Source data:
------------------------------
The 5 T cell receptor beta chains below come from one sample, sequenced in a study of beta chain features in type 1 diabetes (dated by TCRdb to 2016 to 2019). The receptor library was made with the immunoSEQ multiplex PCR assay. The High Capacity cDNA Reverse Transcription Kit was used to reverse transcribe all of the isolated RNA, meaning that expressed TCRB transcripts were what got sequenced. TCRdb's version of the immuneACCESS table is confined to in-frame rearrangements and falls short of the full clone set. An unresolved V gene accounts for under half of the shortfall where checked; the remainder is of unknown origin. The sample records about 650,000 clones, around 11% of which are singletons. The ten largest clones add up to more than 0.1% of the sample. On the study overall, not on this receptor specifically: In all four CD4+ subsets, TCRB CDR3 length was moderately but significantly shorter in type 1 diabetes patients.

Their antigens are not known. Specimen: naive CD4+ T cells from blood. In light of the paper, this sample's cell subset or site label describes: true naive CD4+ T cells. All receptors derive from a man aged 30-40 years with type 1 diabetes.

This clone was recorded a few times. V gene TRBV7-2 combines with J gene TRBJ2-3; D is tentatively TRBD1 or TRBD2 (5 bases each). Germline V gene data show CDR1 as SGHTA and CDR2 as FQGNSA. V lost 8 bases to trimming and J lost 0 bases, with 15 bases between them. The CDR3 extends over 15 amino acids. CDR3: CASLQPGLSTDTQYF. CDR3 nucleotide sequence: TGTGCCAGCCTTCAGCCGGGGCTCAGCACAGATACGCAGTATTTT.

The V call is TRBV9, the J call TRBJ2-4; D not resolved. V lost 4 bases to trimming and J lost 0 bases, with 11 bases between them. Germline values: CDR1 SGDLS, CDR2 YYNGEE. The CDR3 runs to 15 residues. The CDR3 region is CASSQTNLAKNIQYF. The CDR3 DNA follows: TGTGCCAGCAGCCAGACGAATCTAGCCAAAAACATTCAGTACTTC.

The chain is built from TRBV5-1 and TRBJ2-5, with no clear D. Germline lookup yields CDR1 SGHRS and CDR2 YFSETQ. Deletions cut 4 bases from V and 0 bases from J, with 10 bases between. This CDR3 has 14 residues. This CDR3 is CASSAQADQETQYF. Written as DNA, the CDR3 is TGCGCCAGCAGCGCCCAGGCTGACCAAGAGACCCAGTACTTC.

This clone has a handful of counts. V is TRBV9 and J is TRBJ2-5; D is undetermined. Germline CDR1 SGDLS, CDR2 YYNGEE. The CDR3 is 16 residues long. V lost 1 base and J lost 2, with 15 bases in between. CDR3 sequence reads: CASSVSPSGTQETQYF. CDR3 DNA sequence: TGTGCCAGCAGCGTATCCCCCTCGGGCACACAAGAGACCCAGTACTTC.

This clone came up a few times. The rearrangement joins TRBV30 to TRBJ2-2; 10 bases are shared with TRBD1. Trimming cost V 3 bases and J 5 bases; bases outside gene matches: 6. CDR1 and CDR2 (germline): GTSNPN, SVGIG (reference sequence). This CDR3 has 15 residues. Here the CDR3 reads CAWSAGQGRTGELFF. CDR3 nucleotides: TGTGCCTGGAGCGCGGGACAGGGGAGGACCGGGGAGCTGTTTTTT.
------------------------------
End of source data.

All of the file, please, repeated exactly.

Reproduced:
The 5 T cell receptor beta chains below come from one sample, sequenced in a study of beta chain features in type 1 diabetes (dated by TCRdb to 2016 to 2019). The receptor library was made with the immunoSEQ multiplex PCR assay. The High Capacity cDNA Reverse Transcription Kit was used to reverse transcribe all of the isolated RNA, meaning that expressed TCRB transcripts were what got sequenced. TCRdb's version of the immuneACCESS table is confined to in-frame rearrangements and falls short of the full clone set. An unresolved V gene accounts for under half of the shortfall where checked; the remainder is of unknown origin. The sample records about 650,000 clones, around 11% of which are singletons. The ten largest clones add up to more than 0.1% of the sample. On the study overall, not on this receptor specifically: In all four CD4+ subsets, TCRB CDR3 length was moderately but significantly shorter in type 1 diabetes patients.

Their antigens are not known. Specimen: naive CD4+ T cells from blood. In light of the paper, this sample's cell subset or site label describes: true naive CD4+ T cells. All receptors derive from a man aged 30-40 years with type 1 diabetes.

This clone was recorded a few times. V gene TRBV7-2 combines with J gene TRBJ2-3; D is tentatively TRBD1 or TRBD2 (5 bases each). Germline V gene data show CDR1 as SGHTA and CDR2 as FQGNSA. V lost 8 bases to trimming and J lost 0 bases, with 15 bases between them. The CDR3 extends over 15 amino acids. CDR3: CASLQPGLSTDTQYF. CDR3 nucleotide sequence: TGTGCCAGCCTTCAGCCGGGGCTCAGCACAGATACGCAGTATTTT.

The V call is TRBV9, the J call TRBJ2-4; D not resolved. V lost 4 bases to trimming and J lost 0 bases, with 11 bases between them. Germline values: CDR1 SGDLS, CDR2 YYNGEE. The CDR3 runs to 15 residues. The CDR3 region is CASSQTNLAKNIQYF. The CDR3 DNA follows: TGTGCCAGCAGCCAGACGAATCTAGCCAAAAACATTCAGTACTTC.

The chain is built from TRBV5-1 and TRBJ2-5, with no clear D. Germline lookup yields CDR1 SGHRS and CDR2 YFSETQ. Deletions cut 4 bases from V and 0 bases from J, with 10 bases between. This CDR3 has 14 residues. This CDR3 is CASSAQADQETQYF. Written as DNA, the CDR3 is TGCGCCAGCAGCGCCCAGGCTGACCAAGAGACCCAGTACTTC.

This clone has a handful of counts. V is TRBV9 and J is TRBJ2-5; D is undetermined. Germline CDR1 SGDLS, CDR2 YYNGEE. The CDR3 is 16 residues long. V lost 1 base and J lost 2, with 15 bases in between. CDR3 sequence reads: CASSVSPSGTQETQYF. CDR3 DNA sequence: TGTGCCAGCAGCGTATCCCCCTCGGGCACACAAGAGACCCAGTACTTC.

This clone came up a few times. The rearrangement joins TRBV30 to TRBJ2-2; 10 bases are shared with TRBD1. Trimming cost V 3 bases and J 5 bases; bases outside gene matches: 6. CDR1 and CDR2 (germline): GTSNPN, SVGIG (reference sequence). This CDR3 has 15 residues. Here the CDR3 reads CAWSAGQGRTGELFF. CDR3 nucleotides: TGTGCCTGGAGCGCGGGACAGGGGAGGACCGGGGAGCTGTTTTTT.